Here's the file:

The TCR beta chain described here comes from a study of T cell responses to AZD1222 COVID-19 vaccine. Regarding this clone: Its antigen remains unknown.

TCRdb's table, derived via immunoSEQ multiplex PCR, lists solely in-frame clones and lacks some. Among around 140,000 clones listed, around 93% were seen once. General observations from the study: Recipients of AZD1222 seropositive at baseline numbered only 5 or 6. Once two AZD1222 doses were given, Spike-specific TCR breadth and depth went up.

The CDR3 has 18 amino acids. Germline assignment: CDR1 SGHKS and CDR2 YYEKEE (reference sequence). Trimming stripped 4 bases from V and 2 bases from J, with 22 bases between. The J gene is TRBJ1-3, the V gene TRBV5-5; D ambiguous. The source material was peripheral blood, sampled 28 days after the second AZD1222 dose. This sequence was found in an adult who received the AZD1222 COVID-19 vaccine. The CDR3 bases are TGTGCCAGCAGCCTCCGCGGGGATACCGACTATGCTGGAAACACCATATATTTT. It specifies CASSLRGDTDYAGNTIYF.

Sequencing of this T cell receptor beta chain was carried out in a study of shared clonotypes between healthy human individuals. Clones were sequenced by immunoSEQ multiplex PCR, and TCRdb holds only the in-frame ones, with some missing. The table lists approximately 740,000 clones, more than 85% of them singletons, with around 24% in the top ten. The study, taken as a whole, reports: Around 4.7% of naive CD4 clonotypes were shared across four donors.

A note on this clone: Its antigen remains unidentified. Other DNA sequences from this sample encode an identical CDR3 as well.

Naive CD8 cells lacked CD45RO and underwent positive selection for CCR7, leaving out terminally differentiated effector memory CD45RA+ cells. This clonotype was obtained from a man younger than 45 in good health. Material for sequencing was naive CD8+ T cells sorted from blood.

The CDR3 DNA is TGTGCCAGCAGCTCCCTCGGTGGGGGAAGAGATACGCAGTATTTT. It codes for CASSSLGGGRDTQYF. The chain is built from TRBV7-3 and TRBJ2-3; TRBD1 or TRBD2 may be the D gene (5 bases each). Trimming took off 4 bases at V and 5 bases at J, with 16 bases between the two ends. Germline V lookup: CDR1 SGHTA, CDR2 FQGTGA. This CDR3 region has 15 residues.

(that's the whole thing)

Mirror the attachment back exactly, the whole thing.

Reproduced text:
The TCR beta chain described here comes from a study of T cell responses to AZD1222 COVID-19 vaccine. Regarding this clone: Its antigen remains unknown.

TCRdb's table, derived via immunoSEQ multiplex PCR, lists solely in-frame clones and lacks some. Among around 140,000 clones listed, around 93% were seen once. General observations from the study: Recipients of AZD1222 seropositive at baseline numbered only 5 or 6. Once two AZD1222 doses were given, Spike-specific TCR breadth and depth went up.

The CDR3 has 18 amino acids. Germline assignment: CDR1 SGHKS and CDR2 YYEKEE (reference sequence). Trimming stripped 4 bases from V and 2 bases from J, with 22 bases between. The J gene is TRBJ1-3, the V gene TRBV5-5; D ambiguous. The source material was peripheral blood, sampled 28 days after the second AZD1222 dose. This sequence was found in an adult who received the AZD1222 COVID-19 vaccine. The CDR3 bases are TGTGCCAGCAGCCTCCGCGGGGATACCGACTATGCTGGAAACACCATATATTTT. It specifies CASSLRGDTDYAGNTIYF.

Sequencing of this T cell receptor beta chain was carried out in a study of shared clonotypes between healthy human individuals. Clones were sequenced by immunoSEQ multiplex PCR, and TCRdb holds only the in-frame ones, with some missing. The table lists approximately 740,000 clones, more than 85% of them singletons, with around 24% in the top ten. The study, taken as a whole, reports: Around 4.7% of naive CD4 clonotypes were shared across four donors.

A note on this clone: Its antigen remains unidentified. Other DNA sequences from this sample encode an identical CDR3 as well.

Naive CD8 cells lacked CD45RO and underwent positive selection for CCR7, leaving out terminally differentiated effector memory CD45RA+ cells. This clonotype was obtained from a man younger than 45 in good health. Material for sequencing was naive CD8+ T cells sorted from blood.

The CDR3 DNA is TGTGCCAGCAGCTCCCTCGGTGGGGGAAGAGATACGCAGTATTTT. It codes for CASSSLGGGRDTQYF. The chain is built from TRBV7-3 and TRBJ2-3; TRBD1 or TRBD2 may be the D gene (5 bases each). Trimming took off 4 bases at V and 5 bases at J, with 16 bases between the two ends. Germline V lookup: CDR1 SGHTA, CDR2 FQGTGA. This CDR3 region has 15 residues.